a screenshot of a music playlist

Denver trip tunes

Beats scanning the radio and dodging endless commercial “breaks.” Plus, if you really like a song, it’s all on the playlist – listen and explore when you get back. Also a great way to remember the road trip and think about your adventures. 😺

Just remember, the last 2 options will eat up your phone’s battery life – fast. Bring cables or power banks if necessary. It’s really worth it to have some fun on the way.

Bottom line

Road trips are awesome! With a little planning, you can save big on food and gas, earn points, and have a ton of fun on the way. I found these tips saved me from stressing and added flow and organization on the road. When everything is set, you’re prepared for the whole journey.

Summer (road trip season!) will be here before you know it! Do you have other tips to save money or have fun on the road?

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About Harlan

Just a dude living in Memphis, traveling, and working toward financial independence.

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  1. Great article. We take Trivial Pursuit game cards to quiz each other as entertainment. Related to your Costco and Sam’s lunch, you don’t have to be a member to eat there.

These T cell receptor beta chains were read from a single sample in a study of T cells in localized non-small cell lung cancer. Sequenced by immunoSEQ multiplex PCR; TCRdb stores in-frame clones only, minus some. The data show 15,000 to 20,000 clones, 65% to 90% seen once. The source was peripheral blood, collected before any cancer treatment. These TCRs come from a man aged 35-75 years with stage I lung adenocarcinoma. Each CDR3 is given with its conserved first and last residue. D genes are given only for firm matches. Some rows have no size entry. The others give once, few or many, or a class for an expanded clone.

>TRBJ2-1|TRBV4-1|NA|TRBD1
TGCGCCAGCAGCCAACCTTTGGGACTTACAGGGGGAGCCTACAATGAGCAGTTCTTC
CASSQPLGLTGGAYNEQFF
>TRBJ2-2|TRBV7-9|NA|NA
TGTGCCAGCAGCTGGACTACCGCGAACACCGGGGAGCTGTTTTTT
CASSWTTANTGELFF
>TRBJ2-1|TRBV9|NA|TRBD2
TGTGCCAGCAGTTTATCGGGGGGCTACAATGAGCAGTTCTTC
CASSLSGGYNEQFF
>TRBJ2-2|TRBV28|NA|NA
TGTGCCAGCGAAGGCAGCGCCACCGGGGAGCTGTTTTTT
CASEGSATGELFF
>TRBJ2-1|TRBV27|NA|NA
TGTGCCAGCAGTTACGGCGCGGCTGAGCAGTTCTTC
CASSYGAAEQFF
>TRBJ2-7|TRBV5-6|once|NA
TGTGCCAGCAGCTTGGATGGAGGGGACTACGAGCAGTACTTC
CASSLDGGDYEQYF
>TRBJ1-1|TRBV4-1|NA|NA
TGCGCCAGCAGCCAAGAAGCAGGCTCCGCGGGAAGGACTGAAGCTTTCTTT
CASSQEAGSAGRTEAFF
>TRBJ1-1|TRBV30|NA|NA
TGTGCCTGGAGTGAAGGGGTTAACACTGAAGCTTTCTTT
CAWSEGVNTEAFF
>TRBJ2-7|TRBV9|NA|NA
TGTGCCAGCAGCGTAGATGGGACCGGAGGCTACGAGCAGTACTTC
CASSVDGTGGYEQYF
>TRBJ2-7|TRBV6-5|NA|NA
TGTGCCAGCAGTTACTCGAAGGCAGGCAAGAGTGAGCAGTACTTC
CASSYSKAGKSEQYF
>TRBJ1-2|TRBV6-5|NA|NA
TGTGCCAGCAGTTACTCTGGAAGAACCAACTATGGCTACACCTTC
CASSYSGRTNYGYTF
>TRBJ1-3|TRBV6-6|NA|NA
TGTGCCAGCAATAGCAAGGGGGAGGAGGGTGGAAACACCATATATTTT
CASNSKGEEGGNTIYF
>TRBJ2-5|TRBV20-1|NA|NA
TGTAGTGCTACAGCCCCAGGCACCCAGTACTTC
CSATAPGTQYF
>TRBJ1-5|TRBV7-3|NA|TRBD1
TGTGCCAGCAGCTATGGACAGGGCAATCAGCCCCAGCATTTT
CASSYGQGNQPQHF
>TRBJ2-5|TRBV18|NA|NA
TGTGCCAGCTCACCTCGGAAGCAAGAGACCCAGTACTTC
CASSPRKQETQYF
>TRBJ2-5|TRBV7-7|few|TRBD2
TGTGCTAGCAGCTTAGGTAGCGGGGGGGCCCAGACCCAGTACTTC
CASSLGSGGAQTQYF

Thanks for all of the tips!

    • Ah, cool – I did NOT know that so thanks for sharing! Love the Trivial Pursuit idea as well. Thanks for reading and commenting! 🙂

  2. Eating hot dogs and pizza at Costco to “save money” misses the point.
    When the hear attack and other health issues strike, the real cost will surface.

    Load up on fruits and vegetables. East salads. heck even buy expensive bananas and apples at convenience stores because they are essential for good health.

    Avoid or reduce processed food during road trips. It clogs your arteries and increased your chances of heart attack, and cancer.

    • Hey Max! I’m definitely in the “eat a salad” camp. But some people still like to have pizza! If they’re going to eat it anyway, might as well save some cash on it!

      Thanks for the reminder to eat healthy! 🙂

  3. Great post – was familiar with some of the apps, but others were new, will download.
    On the Google maps tolls discussion – buyer beware. I have driven DC to NY more times than I can count, there’s no way to get from here to there without tolls. (Even if you subjected yourself to surface roads, you still pay for the bridge to get into NYC).
    That said, there are definitely ways to minimize the tolls without adding travel time. I-295 is a great alternative to I-95 (AKA: The NJ Turnpike), as they run in parallel, only a few miles apart, for at at least 50 miles. This will save you $10 or more of I-95 tolls.
    Toll passes save the day on any road, but if you don;t have them, PLEASE make sure you have extra cash in your pocket. Nothing worse than mapping a trip, thinking all your expenses are budgeted, and then finding yourself at the $17 bridge toll without cash.
    Safe travels!

    • Feel free to recommend other apps – there are so many out there.

      I’d also add it’s a good idea to have lots of change – quarters, dimes, and nickels, because some tolls require EXACT change. So having a variety will help in toll-heavy places.

      And yes, some of those bridge tolls are insane. I believe some take cards, but always good to have some cash on hand just in case.